A Moche Stirrup Bottle with a Seated Man, ca. 200 - 400 CE
This splendid red-brown ceramic stirrup bottle is finely rendered by its artisan creator in the form of a man sitting with knees to chest and arms wrapped around his knees, his head turned slightly to the right, with long straight hair, wide eyes, bushy eyebrows, beaked nose, and large ears, wearing a striped poncho with his feet peeking out beneath, a stirrup spout attached at the back
Well before the rise of the Inca state in the fifteenth century, potters on Peru’s north coast produced great numbers of ceramic bottles in the shapes of humans, animals, plants, and imaginative combinations of these in the ceramic workshops associated with ritual centers between the Nepeña River in the south and the Piura Valley in the north. Many of these are notable for their descriptive accuracy, though we would not designate them as portraits. However, for a few centuries in the mid-first millennium CE, artists of the Moche cultures excelled at the creation of “portrait vessels,” so-called for their striking apparent resemblance to specific individuals.
These vessels could take the form of a head or of a full body, as seen here, and were shaped into bowls, jars, or, most commonly, bottles. Many of these have a spout in the shape of a stirrup, a favored form for ritual vessels on the north coast of Peru for about 2,500 years, from at least the beginning of the first millennium BCE through the early colonial period. It is unclear what these vessels once contained, if anything, although it is commonly assumed that they were used to hold chicha, a type of maize beer.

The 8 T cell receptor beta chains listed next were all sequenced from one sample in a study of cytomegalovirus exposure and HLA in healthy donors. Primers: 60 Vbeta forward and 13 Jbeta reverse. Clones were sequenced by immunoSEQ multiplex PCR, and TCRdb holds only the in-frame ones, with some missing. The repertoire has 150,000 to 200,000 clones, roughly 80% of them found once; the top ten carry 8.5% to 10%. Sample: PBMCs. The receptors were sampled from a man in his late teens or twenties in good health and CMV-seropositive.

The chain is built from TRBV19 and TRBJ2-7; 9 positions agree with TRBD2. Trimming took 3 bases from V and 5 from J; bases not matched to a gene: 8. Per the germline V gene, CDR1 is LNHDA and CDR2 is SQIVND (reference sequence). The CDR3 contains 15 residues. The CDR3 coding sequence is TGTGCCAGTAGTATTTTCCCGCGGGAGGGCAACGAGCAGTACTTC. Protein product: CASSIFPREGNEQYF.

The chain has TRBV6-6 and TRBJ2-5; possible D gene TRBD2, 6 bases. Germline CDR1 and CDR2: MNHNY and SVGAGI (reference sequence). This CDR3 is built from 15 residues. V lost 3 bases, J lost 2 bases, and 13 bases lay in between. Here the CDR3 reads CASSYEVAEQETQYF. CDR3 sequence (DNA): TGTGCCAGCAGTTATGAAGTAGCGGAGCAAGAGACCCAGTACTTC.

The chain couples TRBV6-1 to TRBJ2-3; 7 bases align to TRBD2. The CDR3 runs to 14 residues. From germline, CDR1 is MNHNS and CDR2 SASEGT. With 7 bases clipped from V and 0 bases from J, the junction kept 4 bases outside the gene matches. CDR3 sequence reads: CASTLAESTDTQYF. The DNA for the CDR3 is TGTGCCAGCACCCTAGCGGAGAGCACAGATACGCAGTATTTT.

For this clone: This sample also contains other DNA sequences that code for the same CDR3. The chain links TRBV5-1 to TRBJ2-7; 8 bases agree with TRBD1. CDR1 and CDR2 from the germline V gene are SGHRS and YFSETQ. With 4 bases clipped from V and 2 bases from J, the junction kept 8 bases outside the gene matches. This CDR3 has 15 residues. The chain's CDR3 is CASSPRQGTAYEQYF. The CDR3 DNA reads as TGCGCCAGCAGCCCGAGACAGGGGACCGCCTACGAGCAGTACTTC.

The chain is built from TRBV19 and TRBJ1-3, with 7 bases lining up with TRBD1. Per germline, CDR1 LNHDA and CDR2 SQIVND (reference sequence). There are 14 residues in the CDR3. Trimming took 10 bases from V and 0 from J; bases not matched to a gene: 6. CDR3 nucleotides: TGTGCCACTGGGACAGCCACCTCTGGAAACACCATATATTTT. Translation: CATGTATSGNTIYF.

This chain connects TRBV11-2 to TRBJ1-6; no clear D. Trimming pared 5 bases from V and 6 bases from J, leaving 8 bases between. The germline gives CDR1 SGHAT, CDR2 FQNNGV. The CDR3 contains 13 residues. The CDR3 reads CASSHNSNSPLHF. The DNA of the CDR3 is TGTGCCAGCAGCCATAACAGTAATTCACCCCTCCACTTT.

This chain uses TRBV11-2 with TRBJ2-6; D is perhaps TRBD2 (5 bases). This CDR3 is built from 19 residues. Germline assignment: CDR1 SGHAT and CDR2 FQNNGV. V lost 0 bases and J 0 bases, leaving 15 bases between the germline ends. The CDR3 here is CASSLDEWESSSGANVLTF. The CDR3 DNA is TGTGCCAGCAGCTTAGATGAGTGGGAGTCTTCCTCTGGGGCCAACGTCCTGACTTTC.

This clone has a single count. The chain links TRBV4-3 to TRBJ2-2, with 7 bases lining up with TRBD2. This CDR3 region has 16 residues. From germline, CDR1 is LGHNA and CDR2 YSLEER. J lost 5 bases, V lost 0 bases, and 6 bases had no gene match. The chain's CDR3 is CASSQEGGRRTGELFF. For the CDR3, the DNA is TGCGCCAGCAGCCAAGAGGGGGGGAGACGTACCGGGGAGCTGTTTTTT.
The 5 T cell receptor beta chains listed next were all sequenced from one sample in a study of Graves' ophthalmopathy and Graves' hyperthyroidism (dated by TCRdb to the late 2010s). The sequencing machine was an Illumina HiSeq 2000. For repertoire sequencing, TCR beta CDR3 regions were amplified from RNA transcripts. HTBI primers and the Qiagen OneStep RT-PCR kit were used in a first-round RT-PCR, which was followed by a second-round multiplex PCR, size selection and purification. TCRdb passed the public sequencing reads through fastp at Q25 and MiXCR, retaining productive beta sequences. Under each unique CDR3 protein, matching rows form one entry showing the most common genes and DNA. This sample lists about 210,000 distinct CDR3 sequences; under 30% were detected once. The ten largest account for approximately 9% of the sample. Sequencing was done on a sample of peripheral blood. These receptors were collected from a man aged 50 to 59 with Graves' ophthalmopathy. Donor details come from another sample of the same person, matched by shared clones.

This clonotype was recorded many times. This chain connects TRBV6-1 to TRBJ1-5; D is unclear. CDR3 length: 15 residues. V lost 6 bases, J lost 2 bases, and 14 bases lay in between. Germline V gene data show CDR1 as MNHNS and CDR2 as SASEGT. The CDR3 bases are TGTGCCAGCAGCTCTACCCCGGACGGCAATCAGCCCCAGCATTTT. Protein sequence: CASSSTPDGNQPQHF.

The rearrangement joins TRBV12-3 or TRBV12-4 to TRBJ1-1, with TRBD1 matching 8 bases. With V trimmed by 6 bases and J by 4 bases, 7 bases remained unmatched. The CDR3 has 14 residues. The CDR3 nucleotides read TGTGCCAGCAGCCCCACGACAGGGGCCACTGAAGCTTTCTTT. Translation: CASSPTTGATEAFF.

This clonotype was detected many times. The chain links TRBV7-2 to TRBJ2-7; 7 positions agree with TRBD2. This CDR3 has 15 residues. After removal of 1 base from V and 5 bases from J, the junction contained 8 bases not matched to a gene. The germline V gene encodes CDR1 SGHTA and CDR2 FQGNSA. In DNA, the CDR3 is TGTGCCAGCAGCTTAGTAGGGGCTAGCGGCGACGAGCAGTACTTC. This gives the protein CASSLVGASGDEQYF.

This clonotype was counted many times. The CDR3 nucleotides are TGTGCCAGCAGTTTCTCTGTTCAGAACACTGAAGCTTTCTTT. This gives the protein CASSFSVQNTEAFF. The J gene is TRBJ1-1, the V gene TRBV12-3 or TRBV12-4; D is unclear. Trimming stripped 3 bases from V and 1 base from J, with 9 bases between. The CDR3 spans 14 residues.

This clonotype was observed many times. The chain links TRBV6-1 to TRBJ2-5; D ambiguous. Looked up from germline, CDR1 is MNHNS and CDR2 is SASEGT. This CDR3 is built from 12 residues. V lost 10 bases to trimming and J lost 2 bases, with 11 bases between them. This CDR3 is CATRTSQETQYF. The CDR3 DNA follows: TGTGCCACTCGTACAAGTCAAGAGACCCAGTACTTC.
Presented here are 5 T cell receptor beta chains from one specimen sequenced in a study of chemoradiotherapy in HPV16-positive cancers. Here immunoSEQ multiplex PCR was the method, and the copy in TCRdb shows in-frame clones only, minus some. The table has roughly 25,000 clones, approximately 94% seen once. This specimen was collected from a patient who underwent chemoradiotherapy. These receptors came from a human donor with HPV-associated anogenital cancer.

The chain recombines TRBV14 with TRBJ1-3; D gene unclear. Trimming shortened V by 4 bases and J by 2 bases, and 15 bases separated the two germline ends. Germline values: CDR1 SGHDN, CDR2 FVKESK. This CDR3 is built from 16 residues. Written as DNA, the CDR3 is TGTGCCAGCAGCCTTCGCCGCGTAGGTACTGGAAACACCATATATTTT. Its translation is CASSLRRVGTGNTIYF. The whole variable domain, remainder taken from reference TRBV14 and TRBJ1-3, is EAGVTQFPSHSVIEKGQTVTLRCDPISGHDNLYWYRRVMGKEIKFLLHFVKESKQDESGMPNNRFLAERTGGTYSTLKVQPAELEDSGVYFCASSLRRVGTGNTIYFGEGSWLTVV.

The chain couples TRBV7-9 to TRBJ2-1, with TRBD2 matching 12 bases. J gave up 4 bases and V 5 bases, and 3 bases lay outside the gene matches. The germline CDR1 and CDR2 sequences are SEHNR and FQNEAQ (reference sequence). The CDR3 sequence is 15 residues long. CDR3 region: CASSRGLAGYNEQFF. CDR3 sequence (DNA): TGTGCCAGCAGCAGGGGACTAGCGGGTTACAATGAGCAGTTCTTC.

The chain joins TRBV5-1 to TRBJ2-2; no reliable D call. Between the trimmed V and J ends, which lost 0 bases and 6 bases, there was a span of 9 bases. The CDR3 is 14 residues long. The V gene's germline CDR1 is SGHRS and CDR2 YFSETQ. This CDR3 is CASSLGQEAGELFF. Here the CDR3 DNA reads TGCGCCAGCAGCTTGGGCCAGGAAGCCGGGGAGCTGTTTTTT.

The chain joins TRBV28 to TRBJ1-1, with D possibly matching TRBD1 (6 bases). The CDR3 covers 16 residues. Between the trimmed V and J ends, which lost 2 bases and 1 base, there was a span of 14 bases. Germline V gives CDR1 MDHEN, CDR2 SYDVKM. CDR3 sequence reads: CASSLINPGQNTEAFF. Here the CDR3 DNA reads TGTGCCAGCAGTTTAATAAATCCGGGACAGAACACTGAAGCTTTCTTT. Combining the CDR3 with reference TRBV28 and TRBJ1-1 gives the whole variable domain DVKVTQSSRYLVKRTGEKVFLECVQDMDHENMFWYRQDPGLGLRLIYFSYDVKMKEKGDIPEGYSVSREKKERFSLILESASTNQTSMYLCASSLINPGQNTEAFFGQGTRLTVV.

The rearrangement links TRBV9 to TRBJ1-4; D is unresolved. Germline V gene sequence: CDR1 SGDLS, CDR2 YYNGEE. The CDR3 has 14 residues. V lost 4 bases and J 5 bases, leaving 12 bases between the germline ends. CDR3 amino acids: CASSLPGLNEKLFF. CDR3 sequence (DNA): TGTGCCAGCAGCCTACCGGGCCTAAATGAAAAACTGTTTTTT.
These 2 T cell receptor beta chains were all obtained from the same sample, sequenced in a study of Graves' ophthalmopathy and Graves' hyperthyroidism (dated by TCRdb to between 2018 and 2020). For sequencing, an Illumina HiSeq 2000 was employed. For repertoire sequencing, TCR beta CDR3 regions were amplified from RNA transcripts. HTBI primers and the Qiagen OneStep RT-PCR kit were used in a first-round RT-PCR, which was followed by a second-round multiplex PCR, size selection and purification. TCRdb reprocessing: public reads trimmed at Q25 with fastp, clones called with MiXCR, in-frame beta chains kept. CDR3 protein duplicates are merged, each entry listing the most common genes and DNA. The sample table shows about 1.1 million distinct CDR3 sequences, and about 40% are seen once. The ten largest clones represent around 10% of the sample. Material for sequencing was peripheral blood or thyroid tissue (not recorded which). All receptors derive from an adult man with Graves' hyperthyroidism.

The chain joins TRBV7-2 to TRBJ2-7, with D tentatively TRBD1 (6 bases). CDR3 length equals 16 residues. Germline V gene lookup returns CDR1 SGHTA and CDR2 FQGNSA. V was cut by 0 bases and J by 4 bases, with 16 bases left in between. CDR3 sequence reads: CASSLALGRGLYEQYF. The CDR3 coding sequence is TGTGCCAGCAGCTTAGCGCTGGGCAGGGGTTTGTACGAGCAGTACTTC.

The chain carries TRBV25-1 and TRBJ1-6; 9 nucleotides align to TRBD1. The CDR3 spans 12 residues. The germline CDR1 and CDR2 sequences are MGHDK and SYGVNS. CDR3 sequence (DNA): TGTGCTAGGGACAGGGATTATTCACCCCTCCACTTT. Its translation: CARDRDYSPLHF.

Ref: Joanne Pillsbury. “Moche Portrait Vessels.” In Heilbrunn Timeline of Art History. New York: The Metropolitan Museum of Art, 2000–. http://www.metmuseum.org/toah/hd/mphv/hd_mphv.htm (September 2021)
Dimensions: Height: 7 inches (17.7 cm) Width: 6 1/4 inches (15.87 cm)
Condition: The left foot is reattached, and a chip is on top of the left ear. With areas of surface deposits, overall intact and in good condition.
Provenance: Private collection of Alan C. Lapiner (1933-1975), New York, to Veracruzana Inc, NYC in the 1960s. Thereafter Edward H. Merrin Gallery, 1970s.
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